MTT assay

The cell viability MTT assay was used to measure the cytotoxic effect of thiostrepton on MCF-7 or MDA-MB-436 cells after treatment for 24, 48 and 72 h. In brief, cells were seeded in a 96-well plate at a density of 2,000 cells/well. After 24 h, the culture medium was replaced with various concentrations of thiostrepton. At each time-point, the viability of the tested cells was determined by adding MTT (Sigma-Aldrich; Merck KGaA) and incubating at 37°C, allowing formazan crystals to form. The crystals were dissolved in dimethyl sulfoxide (Merck KGaA) and the absorbance at 490 nm was measured with a microplate reader (BioTek PowerWave XS; BioTek Instruments, Inc.). Five replicate wells were used for each analysis, and three independent experiments were performed.

Reverse transcription-polymerase chain reaction (RT-PCR) analysis

MCF-7 and MDA-MB-436 cells were cultured and treated with various concentrations of thiostrepton, similar to the MTT assay. Total RNA was extracted from the cells using Ribospin™ kit (GeneAll) and the concentration was measured using NanoDrop (DeNovix). Gene expression analyses were conducted using 2X HyperScript™ One-step RT-PCR Master mix (GeneAll). The forward and reverse primers (Macrogen, Inc.) were as follows (23,24): FOXM1 (all isomers a, b and c), forward 5′-CACCCCAGTGCCAACCGCTACTTG-3′ and reverse 5′-AAAGAGGAGCTATCCCCTCCTCAG-3′; cyclin B1 (CCNB1), a downstream target gene, forward 5′-AAGAGCTTTAAACTTTGGTCTGGG-3′ and reverse 5′-CTTTGTAAGTCCTTGATTTACCATG-3′; and b-actin (ACTB), serving as a housekeeping control, forward 5′-ATCTGGCACCACACCTTCTACAATGAGCTGCG-3′ and reverse 5′-CGTCATACTCCTGCTTGCTGATCCACATCTGC-3′. The PCR conditions for all genes were 30 cycles at 96°C for 30 sec, annealing at 56°C for 30 sec and extension at 72°C for 30 sec.

Senescence-associated β-galactosidase (SA-β-gal) assay

Cells were seeded in 6-well plates at a density of 10,000 cells/well, then treated with thiostrepton at concentrations of 0–4 µM for 24 h before changing to a drug-free medium, and incubated for another 24 h. To harvest, the cells were fixed and stained using a Senescence-associated-β-galactosidase Staining Kit (cat. no. 9860, Cell Signaling Technology, Inc.), as previously described (4). The plate was incubated in a dry incubator overnight at 37°C without CO2. The cells that were SA-β-gal-positive were indicated by blue staining. The images were captured under a converted bright-field microscope (Nikon Eclipse TS100; Nikon Corporation) with a Nikon digital sight DS-L2 monitor (Nikon Corporation) for at least 3–5 fields. The percentages of SA-β-gal-positive cells were quantified by the amount of positive stained cells divided by the total number of cells counted.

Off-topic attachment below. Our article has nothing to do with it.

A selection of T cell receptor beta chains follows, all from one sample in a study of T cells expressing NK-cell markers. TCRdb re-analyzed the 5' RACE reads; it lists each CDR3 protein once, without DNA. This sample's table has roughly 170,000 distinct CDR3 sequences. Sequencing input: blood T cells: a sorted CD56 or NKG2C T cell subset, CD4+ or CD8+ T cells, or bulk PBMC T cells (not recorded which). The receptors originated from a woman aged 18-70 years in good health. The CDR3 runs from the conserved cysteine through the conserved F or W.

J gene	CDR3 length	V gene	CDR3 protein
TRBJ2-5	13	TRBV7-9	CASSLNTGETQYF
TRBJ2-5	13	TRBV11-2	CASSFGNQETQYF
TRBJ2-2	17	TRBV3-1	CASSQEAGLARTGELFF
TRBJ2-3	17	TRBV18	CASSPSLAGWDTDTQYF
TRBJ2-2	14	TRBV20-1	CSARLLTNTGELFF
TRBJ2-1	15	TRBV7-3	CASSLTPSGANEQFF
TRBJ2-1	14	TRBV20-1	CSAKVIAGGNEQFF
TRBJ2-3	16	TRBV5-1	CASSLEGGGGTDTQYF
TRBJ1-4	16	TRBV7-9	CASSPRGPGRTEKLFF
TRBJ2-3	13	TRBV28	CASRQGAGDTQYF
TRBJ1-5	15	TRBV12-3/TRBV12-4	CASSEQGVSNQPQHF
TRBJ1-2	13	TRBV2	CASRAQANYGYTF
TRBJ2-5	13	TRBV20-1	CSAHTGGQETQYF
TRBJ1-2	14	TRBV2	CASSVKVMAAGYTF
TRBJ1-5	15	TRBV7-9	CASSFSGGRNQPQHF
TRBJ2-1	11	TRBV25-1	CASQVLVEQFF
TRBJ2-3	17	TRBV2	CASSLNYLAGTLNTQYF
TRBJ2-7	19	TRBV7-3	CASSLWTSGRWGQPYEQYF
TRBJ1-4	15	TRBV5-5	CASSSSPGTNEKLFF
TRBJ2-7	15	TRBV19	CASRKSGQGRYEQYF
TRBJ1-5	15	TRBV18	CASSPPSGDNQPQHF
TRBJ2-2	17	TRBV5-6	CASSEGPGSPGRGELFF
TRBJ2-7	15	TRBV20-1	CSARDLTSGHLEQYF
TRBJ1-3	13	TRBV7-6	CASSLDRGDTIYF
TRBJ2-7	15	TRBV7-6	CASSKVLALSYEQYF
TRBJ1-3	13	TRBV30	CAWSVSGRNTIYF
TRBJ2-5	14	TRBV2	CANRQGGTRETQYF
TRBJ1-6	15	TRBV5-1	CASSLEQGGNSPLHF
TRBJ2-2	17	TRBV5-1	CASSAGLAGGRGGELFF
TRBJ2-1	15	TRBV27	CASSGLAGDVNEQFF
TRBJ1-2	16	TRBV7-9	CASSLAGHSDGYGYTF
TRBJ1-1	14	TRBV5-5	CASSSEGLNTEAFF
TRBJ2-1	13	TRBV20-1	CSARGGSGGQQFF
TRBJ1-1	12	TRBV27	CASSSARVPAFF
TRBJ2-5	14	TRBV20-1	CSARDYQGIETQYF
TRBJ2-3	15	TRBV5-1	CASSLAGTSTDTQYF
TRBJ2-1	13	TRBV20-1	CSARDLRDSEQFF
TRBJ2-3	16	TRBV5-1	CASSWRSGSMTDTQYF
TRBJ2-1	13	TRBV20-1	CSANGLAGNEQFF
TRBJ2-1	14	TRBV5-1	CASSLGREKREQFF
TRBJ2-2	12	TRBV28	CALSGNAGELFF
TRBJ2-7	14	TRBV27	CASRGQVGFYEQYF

Molecular modelling and simulations

To investigate the effects of thiostrepton on the stability of the FOXM1-DNA-binding domain, atomistic molecular dynamics (MD) simulations of the FOXM1-DNA-binding domain and thiostrepton were performed. The structures of FOXM1-DNA (25) and thiostrepton (26) were obtained from the Protein Data Bank with accession nos. 3G73 ( and 2L2W (, respectively. The isolated FOXM1-DNA-binding domain was expressed in E. coli and the 3D structure was determined by X-ray diffraction with a resolution of 2.21 Ångström (25). The DNA double-strand target consisted of a DNA-A and a DNA-B chain, with a base-paired DNA sequence of AAATTGTTTATAAACAGCCCG and TTCGGGCTGTTTATAAACAAT for DNA-A and DNA-B, respectively. For thiostrepton, the molecular structure was determined by nuclear magnetic resonance (26). The topology of thiostrepton was created by a web-accessible Automated force field Topology Builder (ATB; (2729). Initially, the protein structures of FOXM1-DNA and thiostrepton were submitted to the AutoDockTools-1.5.6 (Autodock-4.2) (30) to search the binding region. To identify the thiostrepton-binding complex structure, three different models were performed, including i) a FOXM1 monomer, ii) a FOXM1 dimer and iii) a FOXM1 dimer complex with DNA. To study the structure stability of the binding complex, the structure with thiostrepton in the binding domain region of the FOXM1 dimer model was selected for further MD simulations. The details of the selected structures are discussed in Results and Discussion.